Poland’s rich history has sometimes been a difficult one. Close to both Russia and Germany, it has often found itself at the center of a tug-of war between the two of them. That also explains the pride and determination you’ll see on display, the sense of a country determined to stand alone.
The cities here aren’t on same scale as those you’ll find in many countries, but they’re places full of charm and quirkiness. There are also ample places to wander, camp, hike and more, with miles and miles of unspoiled countryside just waiting to be explored.
Crack open Krakow
Prepare to be transported back to the past as you wander around Krakow. The architecture here will take your breath away, whether it’s the Renaissance beauty of the 16th century Wawel Castle, the elegant brick towers of St. Mary’s Basilica with its 14th century stained-glass windows or the Royal Cathedral,dating from 1364.
They’re all set in marvelous market squares, including the largest in all of Europe, Rynek Glowny. Period details will delight in even the most unassuming of streets, and you can explore the old Jewish quarter Kazimierz. Tour the exhibits of the Oskar Schindler enamel factory where the industrialist sought to save his employees’ lives in WWII.
Just over an hour’s drive from the city of Krakow is Auschwitz – the largest Nazi concentration camp. Now a memorial and museum, it serves as a permanent, haunting reminder of the atrocities that took place here during the war. You can take a guided tour around the grounds to learn more about the camp and those who were sent here.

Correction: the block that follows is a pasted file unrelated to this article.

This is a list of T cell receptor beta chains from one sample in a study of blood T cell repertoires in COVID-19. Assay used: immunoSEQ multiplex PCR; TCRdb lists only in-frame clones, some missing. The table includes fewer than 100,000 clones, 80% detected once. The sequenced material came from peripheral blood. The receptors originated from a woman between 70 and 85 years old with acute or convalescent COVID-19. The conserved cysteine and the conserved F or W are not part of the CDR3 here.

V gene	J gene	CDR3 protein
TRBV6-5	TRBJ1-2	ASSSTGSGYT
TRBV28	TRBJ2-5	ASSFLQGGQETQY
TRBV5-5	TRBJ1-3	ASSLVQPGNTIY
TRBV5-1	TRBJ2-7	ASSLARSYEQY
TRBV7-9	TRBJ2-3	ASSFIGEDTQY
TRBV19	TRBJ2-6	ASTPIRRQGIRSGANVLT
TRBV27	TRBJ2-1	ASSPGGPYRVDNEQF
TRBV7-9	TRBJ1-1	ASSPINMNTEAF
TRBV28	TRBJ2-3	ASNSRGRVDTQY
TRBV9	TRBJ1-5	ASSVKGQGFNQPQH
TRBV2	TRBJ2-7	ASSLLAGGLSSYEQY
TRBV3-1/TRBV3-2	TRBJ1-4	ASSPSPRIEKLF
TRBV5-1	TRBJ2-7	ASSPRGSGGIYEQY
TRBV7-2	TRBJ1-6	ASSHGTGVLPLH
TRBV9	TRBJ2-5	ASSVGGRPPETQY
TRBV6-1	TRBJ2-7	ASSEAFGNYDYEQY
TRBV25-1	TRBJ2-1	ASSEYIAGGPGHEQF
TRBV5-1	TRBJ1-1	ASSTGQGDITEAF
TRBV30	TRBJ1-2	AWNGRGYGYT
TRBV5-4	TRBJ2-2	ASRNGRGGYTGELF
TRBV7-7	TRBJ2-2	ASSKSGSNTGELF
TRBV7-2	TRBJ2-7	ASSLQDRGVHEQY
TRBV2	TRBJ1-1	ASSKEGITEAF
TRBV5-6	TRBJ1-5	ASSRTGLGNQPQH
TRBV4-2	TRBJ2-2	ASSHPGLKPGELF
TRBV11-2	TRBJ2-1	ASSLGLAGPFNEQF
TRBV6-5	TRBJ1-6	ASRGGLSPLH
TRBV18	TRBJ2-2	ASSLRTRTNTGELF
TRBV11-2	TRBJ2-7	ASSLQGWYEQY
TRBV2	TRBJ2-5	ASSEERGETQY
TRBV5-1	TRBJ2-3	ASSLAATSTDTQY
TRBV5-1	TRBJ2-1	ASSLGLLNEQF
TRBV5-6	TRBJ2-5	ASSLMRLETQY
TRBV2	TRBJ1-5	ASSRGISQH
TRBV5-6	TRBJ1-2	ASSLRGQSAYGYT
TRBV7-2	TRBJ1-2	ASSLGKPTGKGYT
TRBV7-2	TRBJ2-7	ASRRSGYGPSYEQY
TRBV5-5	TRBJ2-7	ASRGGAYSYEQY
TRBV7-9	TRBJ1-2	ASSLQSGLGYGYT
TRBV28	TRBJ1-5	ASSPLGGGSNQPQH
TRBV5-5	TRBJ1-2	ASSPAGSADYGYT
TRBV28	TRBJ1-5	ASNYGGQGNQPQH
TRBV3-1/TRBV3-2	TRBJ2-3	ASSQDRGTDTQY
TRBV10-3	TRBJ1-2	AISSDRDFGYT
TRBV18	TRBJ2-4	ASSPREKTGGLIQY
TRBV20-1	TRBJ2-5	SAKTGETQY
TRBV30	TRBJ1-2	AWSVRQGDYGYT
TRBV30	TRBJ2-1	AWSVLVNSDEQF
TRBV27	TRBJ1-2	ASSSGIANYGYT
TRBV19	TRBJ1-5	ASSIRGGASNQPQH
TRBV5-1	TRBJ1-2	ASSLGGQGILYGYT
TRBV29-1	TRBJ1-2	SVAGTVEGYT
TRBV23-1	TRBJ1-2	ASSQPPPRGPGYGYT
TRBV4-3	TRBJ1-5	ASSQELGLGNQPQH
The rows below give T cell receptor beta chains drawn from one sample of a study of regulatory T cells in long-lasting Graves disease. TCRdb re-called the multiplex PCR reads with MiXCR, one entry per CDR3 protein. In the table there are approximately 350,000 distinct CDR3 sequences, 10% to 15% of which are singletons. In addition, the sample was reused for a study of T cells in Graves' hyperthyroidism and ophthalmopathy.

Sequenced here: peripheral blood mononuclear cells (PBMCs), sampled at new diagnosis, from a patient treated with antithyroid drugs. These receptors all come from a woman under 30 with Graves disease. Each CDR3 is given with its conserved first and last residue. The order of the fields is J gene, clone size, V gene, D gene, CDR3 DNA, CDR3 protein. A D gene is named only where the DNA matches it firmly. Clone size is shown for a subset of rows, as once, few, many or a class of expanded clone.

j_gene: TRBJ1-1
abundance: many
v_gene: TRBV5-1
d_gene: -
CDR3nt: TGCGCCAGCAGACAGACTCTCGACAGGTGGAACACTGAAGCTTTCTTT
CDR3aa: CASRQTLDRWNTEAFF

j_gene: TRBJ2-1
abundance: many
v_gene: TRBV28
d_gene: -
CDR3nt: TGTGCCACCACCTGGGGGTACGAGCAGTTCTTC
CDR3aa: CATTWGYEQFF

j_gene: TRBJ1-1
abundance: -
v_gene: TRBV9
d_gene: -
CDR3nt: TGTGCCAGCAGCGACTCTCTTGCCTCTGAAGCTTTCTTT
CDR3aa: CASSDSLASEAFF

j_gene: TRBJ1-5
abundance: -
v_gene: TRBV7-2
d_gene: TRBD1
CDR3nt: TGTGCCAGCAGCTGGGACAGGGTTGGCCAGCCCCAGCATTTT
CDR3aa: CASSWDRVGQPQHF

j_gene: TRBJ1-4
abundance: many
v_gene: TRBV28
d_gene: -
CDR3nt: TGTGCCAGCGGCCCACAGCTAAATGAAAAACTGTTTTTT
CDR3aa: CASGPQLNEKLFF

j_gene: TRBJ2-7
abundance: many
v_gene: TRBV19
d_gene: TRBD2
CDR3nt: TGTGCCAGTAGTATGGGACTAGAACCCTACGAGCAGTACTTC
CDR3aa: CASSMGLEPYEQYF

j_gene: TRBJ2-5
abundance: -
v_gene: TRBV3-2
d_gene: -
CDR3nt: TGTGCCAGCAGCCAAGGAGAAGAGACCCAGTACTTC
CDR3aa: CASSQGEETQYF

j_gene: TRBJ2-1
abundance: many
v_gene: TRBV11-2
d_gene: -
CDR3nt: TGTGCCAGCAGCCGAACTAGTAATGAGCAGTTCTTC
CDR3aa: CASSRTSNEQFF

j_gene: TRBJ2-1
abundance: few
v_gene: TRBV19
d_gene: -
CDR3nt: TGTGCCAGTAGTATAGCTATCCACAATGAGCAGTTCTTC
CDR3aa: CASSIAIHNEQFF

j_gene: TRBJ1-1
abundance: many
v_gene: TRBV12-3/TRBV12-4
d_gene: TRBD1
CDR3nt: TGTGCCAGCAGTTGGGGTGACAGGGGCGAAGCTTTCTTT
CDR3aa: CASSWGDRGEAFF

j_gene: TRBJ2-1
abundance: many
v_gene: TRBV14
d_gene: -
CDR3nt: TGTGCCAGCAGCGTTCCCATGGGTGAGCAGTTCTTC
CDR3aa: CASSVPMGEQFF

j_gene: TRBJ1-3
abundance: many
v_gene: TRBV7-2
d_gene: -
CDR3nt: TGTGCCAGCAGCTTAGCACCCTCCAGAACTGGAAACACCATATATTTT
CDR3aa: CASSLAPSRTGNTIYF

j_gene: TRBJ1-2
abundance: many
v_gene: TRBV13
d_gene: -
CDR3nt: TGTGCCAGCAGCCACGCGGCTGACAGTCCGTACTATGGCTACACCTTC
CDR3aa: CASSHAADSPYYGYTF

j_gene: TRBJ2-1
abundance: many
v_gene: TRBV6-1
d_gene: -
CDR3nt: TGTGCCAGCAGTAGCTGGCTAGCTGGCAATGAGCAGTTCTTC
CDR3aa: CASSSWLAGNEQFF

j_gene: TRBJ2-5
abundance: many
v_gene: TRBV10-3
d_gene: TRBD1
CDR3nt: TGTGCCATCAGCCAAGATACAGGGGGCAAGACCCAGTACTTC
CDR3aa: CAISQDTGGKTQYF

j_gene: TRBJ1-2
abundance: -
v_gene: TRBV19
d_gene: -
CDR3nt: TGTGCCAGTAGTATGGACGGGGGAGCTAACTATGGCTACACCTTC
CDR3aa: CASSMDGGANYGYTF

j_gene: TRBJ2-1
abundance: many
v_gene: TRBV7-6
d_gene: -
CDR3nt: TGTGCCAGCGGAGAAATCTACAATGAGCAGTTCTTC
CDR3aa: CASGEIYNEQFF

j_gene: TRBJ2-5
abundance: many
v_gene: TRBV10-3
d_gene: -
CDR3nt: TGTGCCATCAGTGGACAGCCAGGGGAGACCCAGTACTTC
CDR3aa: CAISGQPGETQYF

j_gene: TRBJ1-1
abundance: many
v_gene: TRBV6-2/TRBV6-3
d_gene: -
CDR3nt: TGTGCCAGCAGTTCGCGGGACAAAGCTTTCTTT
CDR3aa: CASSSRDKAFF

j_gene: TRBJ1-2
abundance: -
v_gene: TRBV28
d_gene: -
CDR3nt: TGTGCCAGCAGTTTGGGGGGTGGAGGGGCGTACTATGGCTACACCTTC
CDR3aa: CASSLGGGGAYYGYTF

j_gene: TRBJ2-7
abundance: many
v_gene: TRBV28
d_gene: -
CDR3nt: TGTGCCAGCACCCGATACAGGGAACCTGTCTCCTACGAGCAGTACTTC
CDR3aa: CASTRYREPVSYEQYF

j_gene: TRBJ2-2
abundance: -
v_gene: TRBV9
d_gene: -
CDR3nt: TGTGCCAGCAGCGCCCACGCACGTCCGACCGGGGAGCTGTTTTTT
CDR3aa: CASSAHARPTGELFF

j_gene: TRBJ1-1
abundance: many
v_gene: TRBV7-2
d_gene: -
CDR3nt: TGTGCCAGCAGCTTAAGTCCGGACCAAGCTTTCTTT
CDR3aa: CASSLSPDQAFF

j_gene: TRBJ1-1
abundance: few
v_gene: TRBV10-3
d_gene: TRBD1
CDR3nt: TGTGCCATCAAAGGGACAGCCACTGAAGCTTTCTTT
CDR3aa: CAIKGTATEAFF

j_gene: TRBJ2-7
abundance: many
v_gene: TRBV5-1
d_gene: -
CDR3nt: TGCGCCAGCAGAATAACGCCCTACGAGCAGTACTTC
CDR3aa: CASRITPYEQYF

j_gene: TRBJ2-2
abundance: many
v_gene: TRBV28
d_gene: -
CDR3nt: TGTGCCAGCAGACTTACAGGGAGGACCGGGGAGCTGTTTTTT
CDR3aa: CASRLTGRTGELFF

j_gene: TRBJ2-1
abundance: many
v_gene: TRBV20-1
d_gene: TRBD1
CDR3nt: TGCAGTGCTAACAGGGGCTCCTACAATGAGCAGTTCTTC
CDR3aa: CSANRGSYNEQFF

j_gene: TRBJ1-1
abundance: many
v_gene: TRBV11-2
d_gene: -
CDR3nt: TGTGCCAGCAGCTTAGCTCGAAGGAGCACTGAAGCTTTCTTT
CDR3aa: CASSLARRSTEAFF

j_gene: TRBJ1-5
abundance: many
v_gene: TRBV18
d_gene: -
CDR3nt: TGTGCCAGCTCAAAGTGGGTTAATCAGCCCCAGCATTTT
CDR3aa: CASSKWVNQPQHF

Warsaw has been wracked by numerous wars and was razed to the ground during WWII. This goes some way to explaining its layout and lack of a grand, unifying square. Instead, it’s a mixture of the modern and what could be rescued from the old.
There are numerous traces of the long Soviet occupation, not least the stark and imposing Palace of Culture and Science, but also elements from further back in Poland’s of history. The Royal Castle, which originally dated from the 14th century, was destroyed by the Nazis but has been rebuilt with some wonderful interior restorations.
One place that did survive the war with little damage is the wonderful Wilanow Palace from 1677, which boasts an ornate interior and exterior. The nation’s 20th century history is explored with grace at both the Warsaw Rising Museum and the recently opened Museum of the History of Polish Jews.
There’s much to find in Poland, from pretty maritime Gdansk with its harbor and churches, to the often overlooked but gorgeous walled town of Torun, complete with Gothic elements. But the countryside begs to be driven through as well.
Head for the Great Masurian Lake District to find tiny towns, forests and lake after lake, including Mamry and Sniardwy. You’ll chance upon fortresses and strongholds built in centuries past to repel the Russians and, most notably, the Wolf’s Lair. Close to Gierloz and Ketryzn, this was where Hitler built a headquarters, one he seldom left for three years until the Red Army turned the tide of the war.
A gem in Eastern Europe, Poland is a country that is both proud of its history and keen to embrace the new. Car rental in Poland means you can navigate between the big cities, wind your way through the mountains and explore the lakes at your own pace.